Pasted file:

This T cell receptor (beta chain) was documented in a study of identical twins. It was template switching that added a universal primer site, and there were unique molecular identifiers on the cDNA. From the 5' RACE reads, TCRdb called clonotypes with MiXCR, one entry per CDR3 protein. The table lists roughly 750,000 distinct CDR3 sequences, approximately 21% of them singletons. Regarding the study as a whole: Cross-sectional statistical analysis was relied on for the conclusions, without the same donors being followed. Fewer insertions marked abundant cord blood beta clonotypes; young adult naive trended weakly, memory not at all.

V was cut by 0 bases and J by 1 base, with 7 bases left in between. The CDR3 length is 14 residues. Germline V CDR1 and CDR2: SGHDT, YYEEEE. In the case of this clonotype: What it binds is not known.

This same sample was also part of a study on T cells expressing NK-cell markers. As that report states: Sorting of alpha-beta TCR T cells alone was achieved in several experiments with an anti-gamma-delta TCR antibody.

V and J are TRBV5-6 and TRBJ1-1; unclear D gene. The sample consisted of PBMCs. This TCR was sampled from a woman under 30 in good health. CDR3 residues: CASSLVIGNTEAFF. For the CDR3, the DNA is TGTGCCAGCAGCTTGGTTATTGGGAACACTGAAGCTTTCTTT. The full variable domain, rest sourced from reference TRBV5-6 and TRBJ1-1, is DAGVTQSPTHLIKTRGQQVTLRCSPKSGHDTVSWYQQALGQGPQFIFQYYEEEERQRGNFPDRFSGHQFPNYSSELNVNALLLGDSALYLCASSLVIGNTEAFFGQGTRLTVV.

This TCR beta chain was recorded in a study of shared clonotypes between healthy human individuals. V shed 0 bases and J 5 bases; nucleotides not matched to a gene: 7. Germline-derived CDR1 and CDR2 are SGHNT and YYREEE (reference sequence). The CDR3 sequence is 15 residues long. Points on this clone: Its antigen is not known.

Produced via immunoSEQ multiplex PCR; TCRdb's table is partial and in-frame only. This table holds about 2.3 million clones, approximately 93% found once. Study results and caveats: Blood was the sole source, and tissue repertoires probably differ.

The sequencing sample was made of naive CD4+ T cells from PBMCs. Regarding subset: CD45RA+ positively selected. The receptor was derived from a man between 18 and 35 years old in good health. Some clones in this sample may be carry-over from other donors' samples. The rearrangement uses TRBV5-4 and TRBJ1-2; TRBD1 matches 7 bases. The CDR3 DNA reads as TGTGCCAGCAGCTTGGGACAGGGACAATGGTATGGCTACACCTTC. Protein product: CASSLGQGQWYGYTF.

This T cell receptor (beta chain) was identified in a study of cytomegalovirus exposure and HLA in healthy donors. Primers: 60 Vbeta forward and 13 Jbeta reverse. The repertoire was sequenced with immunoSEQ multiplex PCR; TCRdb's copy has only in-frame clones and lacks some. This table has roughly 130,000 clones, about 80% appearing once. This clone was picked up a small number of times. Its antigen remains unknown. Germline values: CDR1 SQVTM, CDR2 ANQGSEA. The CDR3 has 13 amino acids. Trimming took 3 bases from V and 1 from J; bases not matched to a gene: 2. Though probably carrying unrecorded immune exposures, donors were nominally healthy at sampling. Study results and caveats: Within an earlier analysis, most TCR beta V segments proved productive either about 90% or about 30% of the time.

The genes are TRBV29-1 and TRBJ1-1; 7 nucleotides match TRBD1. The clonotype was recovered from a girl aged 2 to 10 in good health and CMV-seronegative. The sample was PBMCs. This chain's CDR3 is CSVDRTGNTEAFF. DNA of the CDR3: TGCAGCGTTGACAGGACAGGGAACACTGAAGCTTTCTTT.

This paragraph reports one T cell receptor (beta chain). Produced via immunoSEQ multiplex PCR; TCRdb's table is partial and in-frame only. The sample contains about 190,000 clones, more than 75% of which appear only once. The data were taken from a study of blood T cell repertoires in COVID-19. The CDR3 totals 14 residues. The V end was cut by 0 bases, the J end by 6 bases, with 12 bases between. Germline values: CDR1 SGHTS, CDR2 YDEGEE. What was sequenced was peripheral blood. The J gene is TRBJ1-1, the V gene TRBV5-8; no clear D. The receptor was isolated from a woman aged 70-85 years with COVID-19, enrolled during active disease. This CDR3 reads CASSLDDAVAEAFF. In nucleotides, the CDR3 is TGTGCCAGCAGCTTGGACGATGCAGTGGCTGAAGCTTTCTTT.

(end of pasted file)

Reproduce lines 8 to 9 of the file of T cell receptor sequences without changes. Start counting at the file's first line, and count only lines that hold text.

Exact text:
This T cell receptor (beta chain) was identified in a study of cytomegalovirus exposure and HLA in healthy donors. Primers: 60 Vbeta forward and 13 Jbeta reverse. The repertoire was sequenced with immunoSEQ multiplex PCR; TCRdb's copy has only in-frame clones and lacks some. This table has roughly 130,000 clones, about 80% appearing once. This clone was picked up a small number of times. Its antigen remains unknown. Germline values: CDR1 SQVTM, CDR2 ANQGSEA. The CDR3 has 13 amino acids. Trimming took 3 bases from V and 1 from J; bases not matched to a gene: 2. Though probably carrying unrecorded immune exposures, donors were nominally healthy at sampling. Study results and caveats: Within an earlier analysis, most TCR beta V segments proved productive either about 90% or about 30% of the time.

The genes are TRBV29-1 and TRBJ1-1; 7 nucleotides match TRBD1. The clonotype was recovered from a girl aged 2 to 10 in good health and CMV-seronegative. The sample was PBMCs. This chain's CDR3 is CSVDRTGNTEAFF. DNA of the CDR3: TGCAGCGTTGACAGGACAGGGAACACTGAAGCTTTCTTT.